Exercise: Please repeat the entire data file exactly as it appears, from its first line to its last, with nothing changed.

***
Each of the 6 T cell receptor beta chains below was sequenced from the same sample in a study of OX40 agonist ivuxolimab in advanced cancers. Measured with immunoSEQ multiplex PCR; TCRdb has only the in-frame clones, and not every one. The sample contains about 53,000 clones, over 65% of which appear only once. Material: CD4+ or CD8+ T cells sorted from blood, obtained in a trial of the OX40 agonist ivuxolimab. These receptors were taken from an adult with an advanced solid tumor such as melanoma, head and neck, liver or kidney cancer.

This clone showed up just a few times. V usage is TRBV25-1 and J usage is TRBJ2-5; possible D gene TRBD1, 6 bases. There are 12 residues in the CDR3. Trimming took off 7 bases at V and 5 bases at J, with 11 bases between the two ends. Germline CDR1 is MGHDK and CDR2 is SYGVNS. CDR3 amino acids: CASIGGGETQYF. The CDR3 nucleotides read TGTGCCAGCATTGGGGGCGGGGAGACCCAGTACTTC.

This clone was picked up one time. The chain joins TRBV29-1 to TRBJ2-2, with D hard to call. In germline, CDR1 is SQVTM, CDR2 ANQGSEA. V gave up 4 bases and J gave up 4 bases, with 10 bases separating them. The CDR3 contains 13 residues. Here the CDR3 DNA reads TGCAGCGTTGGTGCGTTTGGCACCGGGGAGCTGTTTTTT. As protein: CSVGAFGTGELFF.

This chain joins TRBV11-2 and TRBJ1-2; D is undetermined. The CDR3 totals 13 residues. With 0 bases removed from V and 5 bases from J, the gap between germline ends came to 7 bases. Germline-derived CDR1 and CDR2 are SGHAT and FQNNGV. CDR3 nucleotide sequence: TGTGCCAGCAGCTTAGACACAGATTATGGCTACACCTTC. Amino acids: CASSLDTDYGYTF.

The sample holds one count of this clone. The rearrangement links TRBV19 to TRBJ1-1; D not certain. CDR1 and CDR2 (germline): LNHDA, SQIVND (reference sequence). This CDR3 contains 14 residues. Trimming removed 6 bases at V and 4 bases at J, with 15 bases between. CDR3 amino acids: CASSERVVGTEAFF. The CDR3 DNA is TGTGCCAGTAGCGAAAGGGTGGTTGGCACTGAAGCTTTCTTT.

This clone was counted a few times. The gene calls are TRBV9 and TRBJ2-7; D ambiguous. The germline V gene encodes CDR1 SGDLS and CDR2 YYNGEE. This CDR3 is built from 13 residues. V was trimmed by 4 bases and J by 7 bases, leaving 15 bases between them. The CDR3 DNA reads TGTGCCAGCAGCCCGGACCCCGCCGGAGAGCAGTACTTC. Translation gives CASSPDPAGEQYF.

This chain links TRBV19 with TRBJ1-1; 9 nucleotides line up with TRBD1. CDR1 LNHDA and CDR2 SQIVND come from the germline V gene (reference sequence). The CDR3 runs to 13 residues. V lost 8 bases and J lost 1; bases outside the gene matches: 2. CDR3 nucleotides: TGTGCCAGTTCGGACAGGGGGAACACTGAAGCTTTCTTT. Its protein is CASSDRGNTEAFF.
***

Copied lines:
Each of the 6 T cell receptor beta chains below was sequenced from the same sample in a study of OX40 agonist ivuxolimab in advanced cancers. Measured with immunoSEQ multiplex PCR; TCRdb has only the in-frame clones, and not every one. The sample contains about 53,000 clones, over 65% of which appear only once. Material: CD4+ or CD8+ T cells sorted from blood, obtained in a trial of the OX40 agonist ivuxolimab. These receptors were taken from an adult with an advanced solid tumor such as melanoma, head and neck, liver or kidney cancer.

This clone showed up just a few times. V usage is TRBV25-1 and J usage is TRBJ2-5; possible D gene TRBD1, 6 bases. There are 12 residues in the CDR3. Trimming took off 7 bases at V and 5 bases at J, with 11 bases between the two ends. Germline CDR1 is MGHDK and CDR2 is SYGVNS. CDR3 amino acids: CASIGGGETQYF. The CDR3 nucleotides read TGTGCCAGCATTGGGGGCGGGGAGACCCAGTACTTC.

This clone was picked up one time. The chain joins TRBV29-1 to TRBJ2-2, with D hard to call. In germline, CDR1 is SQVTM, CDR2 ANQGSEA. V gave up 4 bases and J gave up 4 bases, with 10 bases separating them. The CDR3 contains 13 residues. Here the CDR3 DNA reads TGCAGCGTTGGTGCGTTTGGCACCGGGGAGCTGTTTTTT. As protein: CSVGAFGTGELFF.

This chain joins TRBV11-2 and TRBJ1-2; D is undetermined. The CDR3 totals 13 residues. With 0 bases removed from V and 5 bases from J, the gap between germline ends came to 7 bases. Germline-derived CDR1 and CDR2 are SGHAT and FQNNGV. CDR3 nucleotide sequence: TGTGCCAGCAGCTTAGACACAGATTATGGCTACACCTTC. Amino acids: CASSLDTDYGYTF.

The sample holds one count of this clone. The rearrangement links TRBV19 to TRBJ1-1; D not certain. CDR1 and CDR2 (germline): LNHDA, SQIVND (reference sequence). This CDR3 contains 14 residues. Trimming removed 6 bases at V and 4 bases at J, with 15 bases between. CDR3 amino acids: CASSERVVGTEAFF. The CDR3 DNA is TGTGCCAGTAGCGAAAGGGTGGTTGGCACTGAAGCTTTCTTT.

This clone was counted a few times. The gene calls are TRBV9 and TRBJ2-7; D ambiguous. The germline V gene encodes CDR1 SGDLS and CDR2 YYNGEE. This CDR3 is built from 13 residues. V was trimmed by 4 bases and J by 7 bases, leaving 15 bases between them. The CDR3 DNA reads TGTGCCAGCAGCCCGGACCCCGCCGGAGAGCAGTACTTC. Translation gives CASSPDPAGEQYF.

This chain links TRBV19 with TRBJ1-1; 9 nucleotides line up with TRBD1. CDR1 LNHDA and CDR2 SQIVND come from the germline V gene (reference sequence). The CDR3 runs to 13 residues. V lost 8 bases and J lost 1; bases outside the gene matches: 2. CDR3 nucleotides: TGTGCCAGTTCGGACAGGGGGAACACTGAAGCTTTCTTT. Its protein is CASSDRGNTEAFF.